A generous Michigan teen was growing his hair long to donate to Locks of Love, but was suspended from school as a result. Was this the right cut? We’ll discuss both side of the issue.
School dress codes
are not a new idea. Many of those guidelines include rules for hair, makeup and jewelry, as well as the clothing ensembles students don to head to class every day. In one Michigan high school, the rules regarding boys’ hair is very clear: “Hair must be clean, neat, free of unnatural or distracting colors, off the collar, off the ears and out of the eyes.” The rules also state that students who fail to follow the dress code may be subject to an out-of-school suspension. So why is one suspended student who refused to adhere to the dress code in this high school now receiving national support for his actions?
A Good Cause
The reason for his long hair is why people nationwide have come out in support of this seemingly rebellious teenager. J.T. Gaskin is a 17-year-old cancer survivor, who, until just recently, attended Madison Academy
near Flint, Michigan. Gaskin is about to celebrate his final pediatric check-up for cancer, and he decided to commemorate the event by doing a good deed for a charity that helped him when he was a cancer patient. Gaskin decided to grow out his hair until it was long enough to cut and donate to Locks of Love – a charity that uses real human hair to create wigs for low-income cancer patients.
“I just want to give back to the charities that have given to me,” Gaskin was reported to say in the New York Daily News
Locks of Love requires hair to be at least 10 inches before it is cut for donation. Gaskin began growing his hair in December, inspired by the sister of a family friend who was also battling cancer. By January, Gaskin’s hair had grown past his collar. That was bad news for Gaskin’s school because now the high school senior was in blatant violation of the school’s dress code. On January 23, Madison Academy suspended Gaskin, after the teen refused to cut his hair and comply with the rules.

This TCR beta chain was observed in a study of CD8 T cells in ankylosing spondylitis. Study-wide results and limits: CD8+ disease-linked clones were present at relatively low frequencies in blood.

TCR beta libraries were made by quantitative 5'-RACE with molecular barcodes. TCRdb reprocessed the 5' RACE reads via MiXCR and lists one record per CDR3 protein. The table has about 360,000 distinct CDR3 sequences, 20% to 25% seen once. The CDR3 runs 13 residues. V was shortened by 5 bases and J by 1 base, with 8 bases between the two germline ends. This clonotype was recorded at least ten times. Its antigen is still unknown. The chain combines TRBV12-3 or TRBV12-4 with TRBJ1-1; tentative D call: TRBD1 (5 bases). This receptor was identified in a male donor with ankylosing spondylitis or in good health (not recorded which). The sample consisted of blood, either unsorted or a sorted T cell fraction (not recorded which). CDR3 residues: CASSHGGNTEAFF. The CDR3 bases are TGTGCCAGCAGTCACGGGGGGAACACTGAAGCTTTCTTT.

Pleading the Case
Three days into his suspension, Gaskin and his mother, Christa Plante, met with school board members to see what could be done to overturn the decision. According to a report at ABC News
, Plante pleaded her son’s case and provided options that would allow Gaskin to continue working toward his cause and attending classes at the school. Some of their ideas included having Gaskin pull his hair away from his face or come up with a donation clause in the school dress code policy that would discourage other boys in the school from taking advantage of Gaskin’s allowance.
“I said, we can do it under guidelines – we can slick it back; we can put it in a ponytail when it’s long enough,” Plante told USA Today
. “They just flat-out said, ‘no’.”
Despite the decision by the school board, Gaskin isn’t waffling on his decision. He is ready and willing to take whatever comes after refusing to comply with the school dress code. He also has the support of his mom – no matter what happens next.
“He’s done his research,” Plante told ABC. “He knows what he wants and why. I’m very proud of him. He’s fought for all these years and I think he deserves a little exception.”
No Waivers from the Board
The school board did not take Plante and Gaskin up on their offers, or see a reason to make an exception to the rules in this case. In a statement released by the school and reported by USA Today, Madison Academy stated, “Every student signed a pledge to follow this policy.” The statement also explained that the policy is determined by faculty, administration and parents every summer.
The board also told USA Today that they offered Gaskin a compromise at the meeting – to style the hair away from his face – but the family did not agree. Members of the board also offered the option to transfer to another school or have Gaskin cut his hair and contribute to the charity in another way. Lauren Kukkamaa, the communication director for Locks of Love, told ABC there are numerous ways to support the organization, including volunteering or donating money.
ABC reports that Plante was “dumbfounded” with the school’s decision. She told the station, “I never thought that we would be here,” and she is very concerned that Gaskin may miss part of his senior year of high school.
Still, Plante says Gaskin feels strongly about donating his hair to the cause. Gaskin told the Huffington Post
, “Self confidence
is what you need to beat the disease.”
“He’s seen how it works and how it helped people, how it helped us,” Plante added. “This is for him. He wants to do it now. This feels right.”
The Suspension Goes Forward
At this point, Gaskin is doing his school work at home every day. His teachers send work home daily so Gaskin doesn’t fall behind, and Plante does her best to keep her son focused on his class studies. Gaskin is expected to get up early to begin his work, and no television or cell phone is allowed during school hours.
“This is not a free ride and this is not a vacation, and he understands that,” Plante told ABC. “More adversity makes him stronger and more determined. The way that he’s handling it…it’s almost an education of its own, watching the way he’s handling the negative and positive that’s coming from this.”
A petition is now being circulated on Change.org to amend the current school dress code. At this time, more than 53,000 signatures have been added to the petition, according to the New York Daily News.